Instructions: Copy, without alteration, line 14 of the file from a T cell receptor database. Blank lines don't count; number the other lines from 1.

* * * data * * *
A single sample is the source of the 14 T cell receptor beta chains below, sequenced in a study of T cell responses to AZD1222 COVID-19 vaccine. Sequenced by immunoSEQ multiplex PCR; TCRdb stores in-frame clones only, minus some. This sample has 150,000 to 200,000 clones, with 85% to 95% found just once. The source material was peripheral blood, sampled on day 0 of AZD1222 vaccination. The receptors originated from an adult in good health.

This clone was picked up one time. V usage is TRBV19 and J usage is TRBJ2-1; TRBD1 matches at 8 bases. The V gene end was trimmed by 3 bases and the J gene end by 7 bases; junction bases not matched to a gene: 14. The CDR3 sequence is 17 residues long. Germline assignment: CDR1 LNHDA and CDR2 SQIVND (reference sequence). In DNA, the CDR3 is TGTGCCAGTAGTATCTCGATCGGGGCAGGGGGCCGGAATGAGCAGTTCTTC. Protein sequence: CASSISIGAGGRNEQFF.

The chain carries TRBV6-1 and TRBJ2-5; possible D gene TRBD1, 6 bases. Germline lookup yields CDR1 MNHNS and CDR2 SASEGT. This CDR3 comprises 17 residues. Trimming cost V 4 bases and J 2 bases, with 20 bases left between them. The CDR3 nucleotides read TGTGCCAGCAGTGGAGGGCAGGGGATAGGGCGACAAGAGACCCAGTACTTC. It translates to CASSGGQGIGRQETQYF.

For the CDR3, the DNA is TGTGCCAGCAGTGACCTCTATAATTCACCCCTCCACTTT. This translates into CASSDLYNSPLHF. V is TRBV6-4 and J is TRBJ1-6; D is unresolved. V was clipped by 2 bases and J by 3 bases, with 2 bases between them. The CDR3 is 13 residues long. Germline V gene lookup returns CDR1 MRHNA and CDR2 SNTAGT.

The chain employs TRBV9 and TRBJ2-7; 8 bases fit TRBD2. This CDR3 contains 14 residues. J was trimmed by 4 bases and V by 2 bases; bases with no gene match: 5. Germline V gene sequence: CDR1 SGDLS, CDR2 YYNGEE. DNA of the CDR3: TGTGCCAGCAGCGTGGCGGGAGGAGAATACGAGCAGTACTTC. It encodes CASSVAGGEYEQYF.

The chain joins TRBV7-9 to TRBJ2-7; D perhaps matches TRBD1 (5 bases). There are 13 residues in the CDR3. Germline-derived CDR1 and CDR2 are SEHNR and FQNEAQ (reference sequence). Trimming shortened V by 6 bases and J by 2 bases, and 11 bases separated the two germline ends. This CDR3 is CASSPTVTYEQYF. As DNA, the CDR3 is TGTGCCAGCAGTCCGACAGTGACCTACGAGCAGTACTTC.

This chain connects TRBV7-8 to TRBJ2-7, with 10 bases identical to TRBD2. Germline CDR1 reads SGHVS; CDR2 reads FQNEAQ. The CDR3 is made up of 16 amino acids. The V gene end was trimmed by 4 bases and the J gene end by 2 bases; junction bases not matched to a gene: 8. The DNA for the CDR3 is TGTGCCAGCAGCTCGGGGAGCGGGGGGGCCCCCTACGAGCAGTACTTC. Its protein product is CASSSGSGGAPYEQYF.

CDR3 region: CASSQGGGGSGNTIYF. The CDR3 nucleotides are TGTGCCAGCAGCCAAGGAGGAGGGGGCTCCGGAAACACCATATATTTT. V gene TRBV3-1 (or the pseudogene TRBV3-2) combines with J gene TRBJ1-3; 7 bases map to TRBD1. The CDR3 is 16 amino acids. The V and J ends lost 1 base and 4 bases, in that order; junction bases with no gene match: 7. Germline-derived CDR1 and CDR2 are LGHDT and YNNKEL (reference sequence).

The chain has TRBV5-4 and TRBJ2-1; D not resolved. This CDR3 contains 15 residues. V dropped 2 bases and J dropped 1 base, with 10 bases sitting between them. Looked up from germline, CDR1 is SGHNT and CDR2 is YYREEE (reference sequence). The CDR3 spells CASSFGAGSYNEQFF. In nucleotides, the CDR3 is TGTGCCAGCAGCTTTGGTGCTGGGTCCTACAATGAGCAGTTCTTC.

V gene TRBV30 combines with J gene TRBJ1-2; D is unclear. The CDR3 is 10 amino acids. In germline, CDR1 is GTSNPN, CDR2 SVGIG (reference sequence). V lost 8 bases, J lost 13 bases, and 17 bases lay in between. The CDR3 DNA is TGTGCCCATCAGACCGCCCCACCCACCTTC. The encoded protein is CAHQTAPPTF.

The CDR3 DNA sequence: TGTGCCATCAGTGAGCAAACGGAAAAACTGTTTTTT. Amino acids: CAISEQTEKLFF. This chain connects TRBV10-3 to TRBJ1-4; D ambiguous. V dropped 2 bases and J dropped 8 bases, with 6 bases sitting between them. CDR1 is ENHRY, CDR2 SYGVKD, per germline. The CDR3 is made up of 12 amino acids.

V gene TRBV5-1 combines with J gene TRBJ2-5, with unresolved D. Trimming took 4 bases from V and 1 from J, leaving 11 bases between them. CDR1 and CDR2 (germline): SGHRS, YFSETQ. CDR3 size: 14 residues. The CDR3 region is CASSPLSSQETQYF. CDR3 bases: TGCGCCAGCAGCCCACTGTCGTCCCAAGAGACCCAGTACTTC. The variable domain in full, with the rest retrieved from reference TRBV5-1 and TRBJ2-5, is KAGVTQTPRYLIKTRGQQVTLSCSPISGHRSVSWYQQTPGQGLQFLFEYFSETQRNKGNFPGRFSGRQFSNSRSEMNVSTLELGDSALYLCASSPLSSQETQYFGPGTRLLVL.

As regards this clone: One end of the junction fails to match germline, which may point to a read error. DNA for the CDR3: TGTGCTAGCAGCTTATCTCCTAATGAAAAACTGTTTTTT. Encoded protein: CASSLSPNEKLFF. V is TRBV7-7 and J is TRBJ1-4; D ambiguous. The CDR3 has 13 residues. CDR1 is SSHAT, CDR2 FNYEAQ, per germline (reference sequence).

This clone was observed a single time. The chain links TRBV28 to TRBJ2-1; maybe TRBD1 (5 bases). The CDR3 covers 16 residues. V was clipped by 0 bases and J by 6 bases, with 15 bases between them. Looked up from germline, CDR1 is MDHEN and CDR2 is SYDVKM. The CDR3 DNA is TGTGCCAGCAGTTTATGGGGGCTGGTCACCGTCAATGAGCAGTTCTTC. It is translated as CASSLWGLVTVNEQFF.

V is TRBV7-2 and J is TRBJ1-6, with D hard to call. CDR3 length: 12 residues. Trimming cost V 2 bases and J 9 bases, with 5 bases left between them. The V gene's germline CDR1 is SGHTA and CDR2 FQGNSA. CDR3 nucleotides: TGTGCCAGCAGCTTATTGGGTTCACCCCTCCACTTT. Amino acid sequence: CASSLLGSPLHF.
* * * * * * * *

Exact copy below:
This clone was observed a single time. The chain links TRBV28 to TRBJ2-1; maybe TRBD1 (5 bases). The CDR3 covers 16 residues. V was clipped by 0 bases and J by 6 bases, with 15 bases between them. Looked up from germline, CDR1 is MDHEN and CDR2 is SYDVKM. The CDR3 DNA is TGTGCCAGCAGTTTATGGGGGCTGGTCACCGTCAATGAGCAGTTCTTC. It is translated as CASSLWGLVTVNEQFF.